Criminal’s collection of film memorabilia auctioned in Belfast

The treasure trove of memorabilia was built up over two decades, costing Fillery in excess of an estimated £1 million

A huge collection of film and TV memorabilia seized from a criminal who turned a nuclear bunker into a drugs factory has gone under the hammer.

Movie fans looking for a cut-price slice of nostalgia headed to Belfast from across Europe for the sale of Wiltshire man Martin Fillery’s remarkable haul of rare collectables on Thursday night.

Other enthusiasts from the US and further afield made online bids during the asset recovery auction, where none of the lots had a reserve price.

The treasure trove of memorabilia was built up over two decades, costing Fillery in excess of an estimated £1 million.


One of the items that generated most interest at Wilsons Auctions in Mallusk was a car actually used in Back To The Future II.

The futuristic BMW sold for £20,000.

A replica Batboat from the 1960s incarnation of the Batman TV show sold for £15,000 while a Batbike of the type depicted in the modern day films went for £13,000.

A Starsky And Hutch-style red and white Ford Torino was snapped up at £7,500, an Only Fools And Horses replica three-wheeled van went for £6,000 while Postman Pat’s van sold for £3,500.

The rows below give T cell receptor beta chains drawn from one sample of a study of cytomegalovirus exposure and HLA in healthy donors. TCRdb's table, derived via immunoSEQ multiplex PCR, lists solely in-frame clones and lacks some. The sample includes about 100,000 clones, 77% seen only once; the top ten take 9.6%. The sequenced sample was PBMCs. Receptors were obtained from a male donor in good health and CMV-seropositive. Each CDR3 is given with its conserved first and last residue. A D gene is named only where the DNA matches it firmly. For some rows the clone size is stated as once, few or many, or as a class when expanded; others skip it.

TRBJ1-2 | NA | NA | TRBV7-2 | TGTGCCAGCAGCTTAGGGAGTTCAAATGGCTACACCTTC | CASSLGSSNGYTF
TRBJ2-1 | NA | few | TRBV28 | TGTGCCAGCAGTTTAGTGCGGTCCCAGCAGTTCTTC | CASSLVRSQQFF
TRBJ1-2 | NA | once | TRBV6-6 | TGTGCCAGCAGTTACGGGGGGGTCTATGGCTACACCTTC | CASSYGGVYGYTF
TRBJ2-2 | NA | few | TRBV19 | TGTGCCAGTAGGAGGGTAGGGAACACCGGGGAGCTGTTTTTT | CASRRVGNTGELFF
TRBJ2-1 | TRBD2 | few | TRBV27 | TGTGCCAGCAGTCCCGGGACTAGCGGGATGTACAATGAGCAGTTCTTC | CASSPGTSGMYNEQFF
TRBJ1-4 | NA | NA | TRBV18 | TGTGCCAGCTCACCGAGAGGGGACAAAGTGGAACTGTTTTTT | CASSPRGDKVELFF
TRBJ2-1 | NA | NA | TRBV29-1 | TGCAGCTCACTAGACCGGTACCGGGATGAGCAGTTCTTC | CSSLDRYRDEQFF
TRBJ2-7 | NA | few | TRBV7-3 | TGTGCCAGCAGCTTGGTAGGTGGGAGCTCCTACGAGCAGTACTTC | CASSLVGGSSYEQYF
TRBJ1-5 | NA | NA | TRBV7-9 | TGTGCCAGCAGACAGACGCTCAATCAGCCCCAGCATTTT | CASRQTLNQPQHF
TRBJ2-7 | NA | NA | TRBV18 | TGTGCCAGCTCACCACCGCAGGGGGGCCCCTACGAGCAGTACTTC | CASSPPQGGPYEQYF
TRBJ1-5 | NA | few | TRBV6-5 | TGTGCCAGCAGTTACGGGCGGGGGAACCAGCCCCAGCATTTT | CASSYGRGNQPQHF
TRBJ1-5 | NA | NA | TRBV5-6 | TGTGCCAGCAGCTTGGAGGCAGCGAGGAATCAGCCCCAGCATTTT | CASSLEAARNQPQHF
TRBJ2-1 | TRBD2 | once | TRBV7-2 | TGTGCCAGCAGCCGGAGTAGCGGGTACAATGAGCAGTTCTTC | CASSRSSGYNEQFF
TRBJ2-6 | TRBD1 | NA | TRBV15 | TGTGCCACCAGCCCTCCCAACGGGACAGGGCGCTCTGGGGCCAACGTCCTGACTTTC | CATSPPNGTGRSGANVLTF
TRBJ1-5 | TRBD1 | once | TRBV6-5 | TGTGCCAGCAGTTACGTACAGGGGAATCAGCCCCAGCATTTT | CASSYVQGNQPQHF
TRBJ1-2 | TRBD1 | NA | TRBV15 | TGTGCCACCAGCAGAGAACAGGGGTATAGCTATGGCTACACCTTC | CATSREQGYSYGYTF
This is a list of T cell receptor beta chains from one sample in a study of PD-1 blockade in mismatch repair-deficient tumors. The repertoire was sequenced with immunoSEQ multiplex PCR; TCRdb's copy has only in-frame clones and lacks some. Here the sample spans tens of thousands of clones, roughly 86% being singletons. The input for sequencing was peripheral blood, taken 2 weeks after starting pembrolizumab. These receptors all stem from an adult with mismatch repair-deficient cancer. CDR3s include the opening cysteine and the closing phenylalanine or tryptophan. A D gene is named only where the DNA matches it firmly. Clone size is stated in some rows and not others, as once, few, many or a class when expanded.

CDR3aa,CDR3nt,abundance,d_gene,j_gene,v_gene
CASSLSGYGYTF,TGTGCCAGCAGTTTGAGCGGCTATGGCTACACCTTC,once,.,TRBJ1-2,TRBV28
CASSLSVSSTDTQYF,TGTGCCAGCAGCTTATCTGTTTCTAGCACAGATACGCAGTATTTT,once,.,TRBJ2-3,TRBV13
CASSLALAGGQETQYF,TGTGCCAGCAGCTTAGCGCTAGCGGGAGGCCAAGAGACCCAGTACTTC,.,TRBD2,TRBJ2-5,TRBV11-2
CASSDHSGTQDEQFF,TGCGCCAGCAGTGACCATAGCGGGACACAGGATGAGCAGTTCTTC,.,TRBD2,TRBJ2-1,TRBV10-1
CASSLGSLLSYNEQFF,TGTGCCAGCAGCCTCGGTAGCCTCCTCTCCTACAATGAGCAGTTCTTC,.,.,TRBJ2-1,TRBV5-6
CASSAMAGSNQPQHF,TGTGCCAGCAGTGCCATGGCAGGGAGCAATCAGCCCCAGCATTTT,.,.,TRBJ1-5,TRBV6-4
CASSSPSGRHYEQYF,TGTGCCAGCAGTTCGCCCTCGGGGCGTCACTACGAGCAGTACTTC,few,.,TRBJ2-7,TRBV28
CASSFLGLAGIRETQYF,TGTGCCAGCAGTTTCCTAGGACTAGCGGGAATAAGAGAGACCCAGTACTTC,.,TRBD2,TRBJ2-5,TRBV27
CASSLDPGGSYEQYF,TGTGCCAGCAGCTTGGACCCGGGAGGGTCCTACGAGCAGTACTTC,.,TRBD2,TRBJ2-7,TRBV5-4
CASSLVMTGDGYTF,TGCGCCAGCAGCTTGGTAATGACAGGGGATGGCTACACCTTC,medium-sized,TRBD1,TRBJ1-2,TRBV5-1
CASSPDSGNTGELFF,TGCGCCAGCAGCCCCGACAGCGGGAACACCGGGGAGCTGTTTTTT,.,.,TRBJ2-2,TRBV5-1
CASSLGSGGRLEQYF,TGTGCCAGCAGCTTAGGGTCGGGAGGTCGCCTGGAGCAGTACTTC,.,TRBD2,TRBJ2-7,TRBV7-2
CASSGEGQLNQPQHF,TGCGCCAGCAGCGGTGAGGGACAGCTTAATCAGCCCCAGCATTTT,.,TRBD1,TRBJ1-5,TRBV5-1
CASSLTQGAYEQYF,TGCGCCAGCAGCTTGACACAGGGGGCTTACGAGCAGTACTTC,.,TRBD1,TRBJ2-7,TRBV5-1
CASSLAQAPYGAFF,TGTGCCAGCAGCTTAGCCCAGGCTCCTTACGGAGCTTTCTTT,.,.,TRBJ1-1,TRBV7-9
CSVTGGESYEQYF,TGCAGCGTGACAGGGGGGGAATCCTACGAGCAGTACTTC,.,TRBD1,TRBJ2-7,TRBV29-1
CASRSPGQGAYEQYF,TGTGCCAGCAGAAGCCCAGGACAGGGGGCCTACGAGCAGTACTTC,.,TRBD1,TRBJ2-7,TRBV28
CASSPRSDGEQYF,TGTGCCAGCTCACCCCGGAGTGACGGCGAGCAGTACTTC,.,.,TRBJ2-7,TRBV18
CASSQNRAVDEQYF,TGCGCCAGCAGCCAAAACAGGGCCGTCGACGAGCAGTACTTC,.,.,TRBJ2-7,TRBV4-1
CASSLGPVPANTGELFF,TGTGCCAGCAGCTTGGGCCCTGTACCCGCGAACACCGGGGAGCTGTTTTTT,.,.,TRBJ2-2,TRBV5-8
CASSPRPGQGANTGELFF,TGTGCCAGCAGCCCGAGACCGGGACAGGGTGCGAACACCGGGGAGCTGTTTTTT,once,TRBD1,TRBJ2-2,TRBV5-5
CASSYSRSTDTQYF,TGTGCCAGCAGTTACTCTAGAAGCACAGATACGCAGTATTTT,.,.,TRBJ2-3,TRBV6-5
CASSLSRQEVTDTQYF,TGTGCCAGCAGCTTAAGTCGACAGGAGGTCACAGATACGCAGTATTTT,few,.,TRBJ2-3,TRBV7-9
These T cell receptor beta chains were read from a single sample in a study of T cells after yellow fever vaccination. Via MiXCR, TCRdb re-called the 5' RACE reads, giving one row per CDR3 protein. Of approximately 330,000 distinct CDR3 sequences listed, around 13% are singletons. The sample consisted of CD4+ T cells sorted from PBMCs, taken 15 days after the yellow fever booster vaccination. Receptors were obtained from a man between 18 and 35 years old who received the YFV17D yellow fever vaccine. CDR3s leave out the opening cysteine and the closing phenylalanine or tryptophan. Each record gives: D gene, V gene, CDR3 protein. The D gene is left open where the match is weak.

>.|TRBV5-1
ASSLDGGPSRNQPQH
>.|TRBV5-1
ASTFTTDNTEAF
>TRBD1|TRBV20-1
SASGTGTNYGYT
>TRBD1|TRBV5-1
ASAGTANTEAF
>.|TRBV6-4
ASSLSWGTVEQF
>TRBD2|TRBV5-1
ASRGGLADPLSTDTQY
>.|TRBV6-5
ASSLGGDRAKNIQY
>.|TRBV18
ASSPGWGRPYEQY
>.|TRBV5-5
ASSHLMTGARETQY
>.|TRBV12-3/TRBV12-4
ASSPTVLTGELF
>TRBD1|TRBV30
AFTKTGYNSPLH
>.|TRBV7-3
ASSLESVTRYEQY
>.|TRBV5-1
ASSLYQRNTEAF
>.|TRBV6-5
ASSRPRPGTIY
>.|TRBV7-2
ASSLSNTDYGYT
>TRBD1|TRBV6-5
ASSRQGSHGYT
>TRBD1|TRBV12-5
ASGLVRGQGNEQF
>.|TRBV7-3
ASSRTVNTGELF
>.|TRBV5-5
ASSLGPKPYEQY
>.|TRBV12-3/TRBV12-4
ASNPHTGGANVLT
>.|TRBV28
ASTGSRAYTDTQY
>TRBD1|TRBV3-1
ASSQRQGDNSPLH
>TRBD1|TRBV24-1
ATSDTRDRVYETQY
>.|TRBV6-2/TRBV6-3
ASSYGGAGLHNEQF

A life size Iron Man statue sold for £3,100 and a Star Wars Stormtrooper uniform attracted a top bid of £2,450.

Other lots included a life-size Terminator, an Ewok, a Doctor Who Cyberman, ET, a Gremlin and a waxwork of Gene Wilder as Willy Wonka.

Even Roland Rat’s pink car was available to the highest bidder.,

The “Aladdin’s cave” of collectable also included numerous 1980s pinball and arcade machines.

Fillery was one of three men jailed for turning an underground nuclear bunker designed for army VIPs into what was one of the largest cannabis factories found in the south of England.

The 46-year-old movie fan, from Pedwell Hill, Ashcott, Somerset, was jailed for eight years at Salisbury Crown Court in August for conspiracy to produce class B drugs, abstracting electricity and money laundering.

The court heard that the drug-growing operation at the disused RGHQ (Regional General Headquarters) Chilmark, Wiltshire, was capable of producing more than £2 million worth of cannabis each year.

Wilsons Auctions works with police forces across the UK in the disposal of ill-gotten gains.

Aidan Larkin, asset recovery manager at Wilsons, said the Wiltshire Police sale had sparked the public imagination.

“The interest has been truly global,” he said.

Mr Larkin added: “We are regularly instructed to sell proceeds of crime assets.

“That’s usually Rolexes, fast cars, houses in Spain but every now and again it’s memorabilia. But this is certainly one we will remember for quite some time.

“We have an important job to do in that we have to realise as much as we can and get the money paid back over to the court.

“Everything we raise goes back into the public purse. So there’s a bit of fun but there is also a serious job to be done.”